Remedial needs fall, then level off

First Year Undergraduate Remedial Course Taking declined significantly from 1999–2000, but rose slightly from 2003–04 to 2007–08, according to the National Center for Education Statistics.

At two-year public colleges, 30.4 percent of first-year students report taking remedial courses in 1999-2000. That fell to 23.4 percent in 2003-04 and ticked up to 24 percent in 2007-08.

Percent of 1st-Year Undergraduates Reporting Remedial Coursetaking, by Institution Type

Institution Type 1999-2000 2003-4 2007-8
All institutions 26.3% 19.3% 20.4%
Public 4-year 25.0 18.2 21.0
Public 2-year 30.4 23.4 24.0
Private 4-year 16.2 13.3 15.1
For-profit 2-year or more 16.2 11.4 11.0
Very selective 13.3 11.7 12.8
Moderately selective 22.0 17.0 18.8
Open admissions 37.1 19.2 25.6

The report relied on self-reporting by students not transcripts, notes Inside Higher Ed.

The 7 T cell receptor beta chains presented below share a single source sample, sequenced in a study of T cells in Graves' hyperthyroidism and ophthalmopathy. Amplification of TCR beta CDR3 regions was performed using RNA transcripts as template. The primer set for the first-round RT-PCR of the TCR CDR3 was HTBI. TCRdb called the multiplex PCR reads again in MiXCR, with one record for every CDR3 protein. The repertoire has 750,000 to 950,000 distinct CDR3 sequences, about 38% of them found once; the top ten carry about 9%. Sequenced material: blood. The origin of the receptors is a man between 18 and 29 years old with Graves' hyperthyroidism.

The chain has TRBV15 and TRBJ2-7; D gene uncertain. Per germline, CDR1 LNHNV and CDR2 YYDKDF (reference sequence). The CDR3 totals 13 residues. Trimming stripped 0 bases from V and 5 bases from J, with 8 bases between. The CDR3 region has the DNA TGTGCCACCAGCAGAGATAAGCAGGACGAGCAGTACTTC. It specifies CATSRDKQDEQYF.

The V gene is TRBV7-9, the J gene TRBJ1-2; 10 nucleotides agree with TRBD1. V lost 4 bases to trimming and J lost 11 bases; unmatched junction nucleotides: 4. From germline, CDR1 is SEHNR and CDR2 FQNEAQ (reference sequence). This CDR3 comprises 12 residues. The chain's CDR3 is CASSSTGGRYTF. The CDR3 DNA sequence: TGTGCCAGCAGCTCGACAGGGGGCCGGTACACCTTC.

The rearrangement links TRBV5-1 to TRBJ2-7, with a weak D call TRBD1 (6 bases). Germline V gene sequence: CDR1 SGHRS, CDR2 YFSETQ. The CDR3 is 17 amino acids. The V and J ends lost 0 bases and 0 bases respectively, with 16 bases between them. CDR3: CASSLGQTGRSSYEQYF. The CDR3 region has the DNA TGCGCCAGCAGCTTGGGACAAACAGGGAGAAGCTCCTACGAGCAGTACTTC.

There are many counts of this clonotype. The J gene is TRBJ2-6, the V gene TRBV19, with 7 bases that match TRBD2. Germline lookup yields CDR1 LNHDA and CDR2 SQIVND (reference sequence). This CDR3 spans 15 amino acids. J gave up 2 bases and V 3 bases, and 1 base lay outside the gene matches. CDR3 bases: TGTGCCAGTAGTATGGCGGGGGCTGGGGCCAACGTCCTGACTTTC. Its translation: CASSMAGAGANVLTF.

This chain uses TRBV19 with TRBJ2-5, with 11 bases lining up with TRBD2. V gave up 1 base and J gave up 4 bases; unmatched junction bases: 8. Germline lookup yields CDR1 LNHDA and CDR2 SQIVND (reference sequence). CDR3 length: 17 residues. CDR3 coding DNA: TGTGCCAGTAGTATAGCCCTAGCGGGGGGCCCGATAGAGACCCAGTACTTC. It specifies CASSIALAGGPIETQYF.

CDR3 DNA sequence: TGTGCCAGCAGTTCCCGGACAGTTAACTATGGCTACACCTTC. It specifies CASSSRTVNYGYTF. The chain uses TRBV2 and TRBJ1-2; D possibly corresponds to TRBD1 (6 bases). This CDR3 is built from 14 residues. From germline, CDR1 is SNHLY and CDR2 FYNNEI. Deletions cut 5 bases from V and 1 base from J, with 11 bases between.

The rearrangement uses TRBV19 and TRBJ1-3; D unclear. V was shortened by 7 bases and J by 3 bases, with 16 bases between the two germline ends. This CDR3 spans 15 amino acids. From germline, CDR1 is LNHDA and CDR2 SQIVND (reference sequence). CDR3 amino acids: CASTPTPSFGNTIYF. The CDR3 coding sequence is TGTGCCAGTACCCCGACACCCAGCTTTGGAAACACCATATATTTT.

The proportion of students in developmental courses declined from 1999-2000 to 2007-8 for every type of institution and student trait, with the biggest drops seen for for-profit and public two-year institutions, students in certificate programs, Asian/Pacific Islander and Hispanic students, and students in their mid-20s and older.

Students often don’t realize they’re in developmental courses, other research has shown. And those who drop out quickly aren’t around to be surveyed.


POSTED BY Joanne Jacobs ON January 8, 2013

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